In the din created by the striking down of Section 66A, the part of the judgement that related to Sections 79(3) and 69A have been submerged. Let’s now see what the judgement says about these two sections.
Section 79 provides that an “Intermediary” shall be liable for contraventions under the Act attributable to the use of the Intermediary’s resources such as a “platform” unless he has observed “Due Diligence”. Under subsection (3) of Section 79, it is stated
“(b) upon receiving actual knowledge, or on being notified by the appropriate Government or its agency that any information, data or communication link residing in or connected to a computer resource controlled by the intermediary is being used to commit the unlawful act, the intermediary fails to expeditiously remove or disable access to that material on that resource without vitiating the evidence in any manner.”
Under this section, some interpreted that the intermediary upon receiving information from any source about a content being objectionable is required to remove the content. This view was also guided by the rules notified on April 11, 2011 under the Act which was actually ultra-vires the section and stated under para 4 as follows.
“The intermediary, on whose computer system the information is stored or hosted or published, upon obtaining knowledge by itself or been brought to actual knowledge by an affected person in writing or through email signed with electronic signature about any such information as mentioned in sub-rule (2) above, shall act within thirty six hours and where applicable, work with user or owner of such information to disable such information that is in contravention of sub-rule (2). Further the intermediary shall preserve such information and associated records for at least ninety days for investigation purposes, “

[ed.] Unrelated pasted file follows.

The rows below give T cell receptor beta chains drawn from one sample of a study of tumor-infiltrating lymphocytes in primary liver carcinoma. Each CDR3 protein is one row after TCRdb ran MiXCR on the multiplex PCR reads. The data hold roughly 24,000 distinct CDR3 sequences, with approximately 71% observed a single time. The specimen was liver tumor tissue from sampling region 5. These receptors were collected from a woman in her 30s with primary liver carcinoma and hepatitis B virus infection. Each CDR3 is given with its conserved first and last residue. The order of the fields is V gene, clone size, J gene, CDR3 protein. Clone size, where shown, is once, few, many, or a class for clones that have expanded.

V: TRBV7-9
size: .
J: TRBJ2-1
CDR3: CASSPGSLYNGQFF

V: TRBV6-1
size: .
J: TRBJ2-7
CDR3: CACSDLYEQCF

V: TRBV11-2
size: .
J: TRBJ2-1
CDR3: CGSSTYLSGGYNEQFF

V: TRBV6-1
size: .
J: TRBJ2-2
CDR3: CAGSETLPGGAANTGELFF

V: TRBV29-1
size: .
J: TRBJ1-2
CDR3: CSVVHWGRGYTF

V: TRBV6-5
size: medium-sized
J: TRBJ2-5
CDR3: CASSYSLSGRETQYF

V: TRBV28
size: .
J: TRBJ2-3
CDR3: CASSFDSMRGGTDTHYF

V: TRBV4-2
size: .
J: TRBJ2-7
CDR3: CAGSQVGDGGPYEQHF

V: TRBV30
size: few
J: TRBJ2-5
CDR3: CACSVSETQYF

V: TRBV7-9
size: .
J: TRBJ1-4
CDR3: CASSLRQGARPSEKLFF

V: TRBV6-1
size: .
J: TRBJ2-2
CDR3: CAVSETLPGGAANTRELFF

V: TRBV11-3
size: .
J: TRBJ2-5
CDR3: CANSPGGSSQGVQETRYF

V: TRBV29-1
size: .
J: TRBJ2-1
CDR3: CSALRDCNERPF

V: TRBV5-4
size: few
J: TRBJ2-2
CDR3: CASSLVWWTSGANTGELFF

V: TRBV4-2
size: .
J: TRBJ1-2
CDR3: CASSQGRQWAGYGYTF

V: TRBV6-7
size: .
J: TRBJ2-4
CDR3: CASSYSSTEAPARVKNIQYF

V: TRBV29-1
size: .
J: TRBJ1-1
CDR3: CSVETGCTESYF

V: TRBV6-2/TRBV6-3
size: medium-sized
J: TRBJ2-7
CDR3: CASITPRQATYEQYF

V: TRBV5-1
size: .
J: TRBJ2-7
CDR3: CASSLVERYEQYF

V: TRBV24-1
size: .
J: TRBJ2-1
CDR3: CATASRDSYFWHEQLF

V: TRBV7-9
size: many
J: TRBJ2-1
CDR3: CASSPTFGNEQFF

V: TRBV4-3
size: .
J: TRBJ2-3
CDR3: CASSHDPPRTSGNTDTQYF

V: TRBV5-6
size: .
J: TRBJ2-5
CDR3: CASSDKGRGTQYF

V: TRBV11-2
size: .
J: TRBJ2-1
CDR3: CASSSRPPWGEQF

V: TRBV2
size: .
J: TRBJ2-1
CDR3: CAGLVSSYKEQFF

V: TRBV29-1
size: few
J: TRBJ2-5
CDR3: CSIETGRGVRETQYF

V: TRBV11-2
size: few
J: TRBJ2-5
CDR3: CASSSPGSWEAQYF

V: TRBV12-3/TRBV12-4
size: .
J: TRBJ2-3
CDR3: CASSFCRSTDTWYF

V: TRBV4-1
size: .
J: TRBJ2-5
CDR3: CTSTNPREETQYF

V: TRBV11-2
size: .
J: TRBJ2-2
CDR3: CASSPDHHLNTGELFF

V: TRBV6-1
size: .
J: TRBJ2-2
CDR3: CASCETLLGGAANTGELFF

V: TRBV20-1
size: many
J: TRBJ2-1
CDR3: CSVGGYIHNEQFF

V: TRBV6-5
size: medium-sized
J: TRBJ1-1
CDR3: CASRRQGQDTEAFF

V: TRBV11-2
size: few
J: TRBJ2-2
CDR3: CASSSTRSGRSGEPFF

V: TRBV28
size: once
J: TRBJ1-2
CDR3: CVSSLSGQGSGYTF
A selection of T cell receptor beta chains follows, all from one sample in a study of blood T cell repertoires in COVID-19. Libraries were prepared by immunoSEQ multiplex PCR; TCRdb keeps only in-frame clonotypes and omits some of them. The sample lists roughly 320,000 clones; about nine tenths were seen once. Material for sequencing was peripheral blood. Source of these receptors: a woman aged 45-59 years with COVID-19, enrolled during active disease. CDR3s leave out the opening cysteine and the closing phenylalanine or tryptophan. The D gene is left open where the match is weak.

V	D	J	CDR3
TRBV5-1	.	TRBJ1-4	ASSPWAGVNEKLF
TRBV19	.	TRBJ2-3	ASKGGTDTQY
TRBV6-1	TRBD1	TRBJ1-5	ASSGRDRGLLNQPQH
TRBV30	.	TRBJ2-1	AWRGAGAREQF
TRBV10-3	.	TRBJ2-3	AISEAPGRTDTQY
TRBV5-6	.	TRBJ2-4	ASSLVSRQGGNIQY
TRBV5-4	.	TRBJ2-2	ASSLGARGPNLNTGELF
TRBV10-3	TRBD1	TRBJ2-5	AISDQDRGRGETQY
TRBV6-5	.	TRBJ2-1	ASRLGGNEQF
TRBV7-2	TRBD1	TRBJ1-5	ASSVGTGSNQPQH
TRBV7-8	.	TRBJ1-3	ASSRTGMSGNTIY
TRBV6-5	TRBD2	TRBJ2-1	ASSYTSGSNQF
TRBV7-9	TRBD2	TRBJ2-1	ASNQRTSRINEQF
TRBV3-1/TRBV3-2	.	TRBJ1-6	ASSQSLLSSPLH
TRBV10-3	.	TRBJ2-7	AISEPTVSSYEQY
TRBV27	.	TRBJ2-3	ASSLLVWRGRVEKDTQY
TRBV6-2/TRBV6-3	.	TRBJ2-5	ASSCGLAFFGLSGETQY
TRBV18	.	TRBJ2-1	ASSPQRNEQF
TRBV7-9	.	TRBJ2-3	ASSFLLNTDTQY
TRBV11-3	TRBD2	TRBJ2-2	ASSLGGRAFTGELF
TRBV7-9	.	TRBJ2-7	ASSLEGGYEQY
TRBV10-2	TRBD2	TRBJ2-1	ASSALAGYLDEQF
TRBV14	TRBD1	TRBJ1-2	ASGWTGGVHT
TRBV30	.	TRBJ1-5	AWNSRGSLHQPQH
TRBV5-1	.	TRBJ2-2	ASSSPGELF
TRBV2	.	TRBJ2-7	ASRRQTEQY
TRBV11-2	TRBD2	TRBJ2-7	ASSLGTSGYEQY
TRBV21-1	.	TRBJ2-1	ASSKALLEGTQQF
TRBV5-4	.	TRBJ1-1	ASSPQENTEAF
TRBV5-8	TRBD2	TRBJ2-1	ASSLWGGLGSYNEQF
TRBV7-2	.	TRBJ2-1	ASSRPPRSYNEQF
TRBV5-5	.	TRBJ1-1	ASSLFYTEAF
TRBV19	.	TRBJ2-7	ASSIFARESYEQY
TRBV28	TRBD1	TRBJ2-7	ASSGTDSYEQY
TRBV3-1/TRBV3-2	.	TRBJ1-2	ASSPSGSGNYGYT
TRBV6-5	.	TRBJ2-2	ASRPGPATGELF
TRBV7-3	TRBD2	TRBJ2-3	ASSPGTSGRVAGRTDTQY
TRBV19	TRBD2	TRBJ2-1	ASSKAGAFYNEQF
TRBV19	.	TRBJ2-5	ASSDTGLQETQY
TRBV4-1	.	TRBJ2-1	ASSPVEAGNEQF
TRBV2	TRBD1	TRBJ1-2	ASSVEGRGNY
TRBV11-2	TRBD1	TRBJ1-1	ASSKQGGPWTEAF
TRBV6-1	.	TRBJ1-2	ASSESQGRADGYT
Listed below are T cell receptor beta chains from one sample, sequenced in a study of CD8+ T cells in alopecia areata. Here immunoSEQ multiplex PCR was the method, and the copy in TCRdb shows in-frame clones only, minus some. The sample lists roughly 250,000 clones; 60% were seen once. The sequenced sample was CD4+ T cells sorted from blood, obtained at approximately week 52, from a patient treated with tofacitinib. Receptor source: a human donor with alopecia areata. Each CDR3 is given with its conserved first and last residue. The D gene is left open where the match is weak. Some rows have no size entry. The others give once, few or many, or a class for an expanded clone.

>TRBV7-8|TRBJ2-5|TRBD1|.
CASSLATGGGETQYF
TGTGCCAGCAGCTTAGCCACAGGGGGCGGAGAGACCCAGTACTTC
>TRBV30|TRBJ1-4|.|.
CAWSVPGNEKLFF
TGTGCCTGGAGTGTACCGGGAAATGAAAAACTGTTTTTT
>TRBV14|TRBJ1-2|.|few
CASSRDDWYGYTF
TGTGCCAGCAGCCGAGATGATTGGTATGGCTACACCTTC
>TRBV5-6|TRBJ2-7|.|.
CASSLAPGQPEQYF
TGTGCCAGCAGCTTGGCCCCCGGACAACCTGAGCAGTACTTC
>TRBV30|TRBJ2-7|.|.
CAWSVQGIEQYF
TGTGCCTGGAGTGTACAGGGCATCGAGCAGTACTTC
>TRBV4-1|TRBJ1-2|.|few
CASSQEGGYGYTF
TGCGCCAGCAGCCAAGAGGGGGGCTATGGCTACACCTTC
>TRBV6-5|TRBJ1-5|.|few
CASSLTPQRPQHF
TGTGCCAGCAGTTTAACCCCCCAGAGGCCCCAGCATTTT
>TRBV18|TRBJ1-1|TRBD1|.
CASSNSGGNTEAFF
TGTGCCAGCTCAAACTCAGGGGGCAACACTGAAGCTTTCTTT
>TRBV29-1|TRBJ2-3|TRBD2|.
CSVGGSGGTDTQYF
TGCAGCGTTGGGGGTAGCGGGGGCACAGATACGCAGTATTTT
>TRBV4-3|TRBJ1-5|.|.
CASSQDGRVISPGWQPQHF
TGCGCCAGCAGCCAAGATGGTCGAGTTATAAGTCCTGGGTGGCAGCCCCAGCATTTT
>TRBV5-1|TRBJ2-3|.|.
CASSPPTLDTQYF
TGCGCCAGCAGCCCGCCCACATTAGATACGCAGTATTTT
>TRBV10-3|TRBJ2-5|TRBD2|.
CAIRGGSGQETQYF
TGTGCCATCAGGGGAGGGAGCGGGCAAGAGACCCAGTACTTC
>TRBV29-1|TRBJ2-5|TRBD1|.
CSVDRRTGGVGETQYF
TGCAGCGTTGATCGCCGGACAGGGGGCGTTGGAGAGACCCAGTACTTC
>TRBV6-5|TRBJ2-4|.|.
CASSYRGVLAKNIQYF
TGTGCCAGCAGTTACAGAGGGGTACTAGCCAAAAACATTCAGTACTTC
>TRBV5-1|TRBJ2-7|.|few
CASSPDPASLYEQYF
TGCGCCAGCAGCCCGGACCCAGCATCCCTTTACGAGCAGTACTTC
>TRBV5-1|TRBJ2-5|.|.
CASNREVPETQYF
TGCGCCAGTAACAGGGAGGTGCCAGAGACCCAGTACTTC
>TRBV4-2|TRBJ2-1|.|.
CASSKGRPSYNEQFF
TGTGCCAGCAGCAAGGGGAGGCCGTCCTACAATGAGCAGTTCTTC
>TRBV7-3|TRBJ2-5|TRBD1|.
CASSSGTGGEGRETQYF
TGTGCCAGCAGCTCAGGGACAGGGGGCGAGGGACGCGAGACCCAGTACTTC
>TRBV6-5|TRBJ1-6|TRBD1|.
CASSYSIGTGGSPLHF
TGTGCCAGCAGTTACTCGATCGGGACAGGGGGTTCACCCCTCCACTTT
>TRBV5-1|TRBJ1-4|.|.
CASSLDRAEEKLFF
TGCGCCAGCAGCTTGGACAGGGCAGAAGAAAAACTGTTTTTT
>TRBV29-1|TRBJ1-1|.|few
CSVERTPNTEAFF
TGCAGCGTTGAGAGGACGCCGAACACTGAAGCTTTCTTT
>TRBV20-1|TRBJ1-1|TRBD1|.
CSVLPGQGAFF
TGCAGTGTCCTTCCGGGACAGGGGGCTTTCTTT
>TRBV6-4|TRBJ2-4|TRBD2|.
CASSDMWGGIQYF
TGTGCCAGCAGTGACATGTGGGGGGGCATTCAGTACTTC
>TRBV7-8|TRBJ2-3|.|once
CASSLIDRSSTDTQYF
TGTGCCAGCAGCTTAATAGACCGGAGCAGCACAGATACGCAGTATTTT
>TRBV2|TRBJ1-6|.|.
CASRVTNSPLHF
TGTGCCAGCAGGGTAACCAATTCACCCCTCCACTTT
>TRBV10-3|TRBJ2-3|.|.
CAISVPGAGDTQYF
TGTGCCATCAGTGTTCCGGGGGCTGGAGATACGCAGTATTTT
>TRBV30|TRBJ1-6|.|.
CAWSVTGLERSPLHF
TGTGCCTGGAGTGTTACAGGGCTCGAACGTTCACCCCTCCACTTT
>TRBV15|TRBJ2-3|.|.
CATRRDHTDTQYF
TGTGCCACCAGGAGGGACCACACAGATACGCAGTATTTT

This sub rule referred to sub rule (2) which spoke of terms and conditions or user agreement in which the user should have agreed to certain conduct rules. It was therefore drawing attention to the fact that the content violated one of the own rules set by the platform owner. More than being a complaint against the person posting the offending information, the rule questions the compliance of the platform owner to his own rules.
Naavi.org has always held an opinion and orchestrated it at all times that what this rule means is that the site owner needs to put in motion the “Grievance Redressal System” upon receipt of the notice within the period of 36 hours as stated. This was corroborated by the Government in its subsequent clarification issued on 18th March 2013.
Now this judgement further confirms that what the act calls as “Actual Knowledge” is about an order from a competent authority such as a Court or a designated Government agency. (para 117 of the judgement).
This part of the judgement is therefore well within the interpretations already provided by the industry observers and does not hold any surprise.
Similarly the judgement held that Section 69A is not violating the constitution because its scope is limited and there is a due process enunciated there in before any site is blocked. (para 109 of the judgement). The Court did not however go into the fact whether the procedures laid down in the rules which perhaps saved the section from being struck down like Section 66A were in fact ever used and if so whether there was any documentation was available to prove that the section was not misused.
Since the status quo has been maintained in this respect, we can leave the discussion on Section 69A here.
In summary, we can accept the verdict of the judgement as regards section 79 and section 69A but our objections on the unfairness of striking down of Section 66A continues.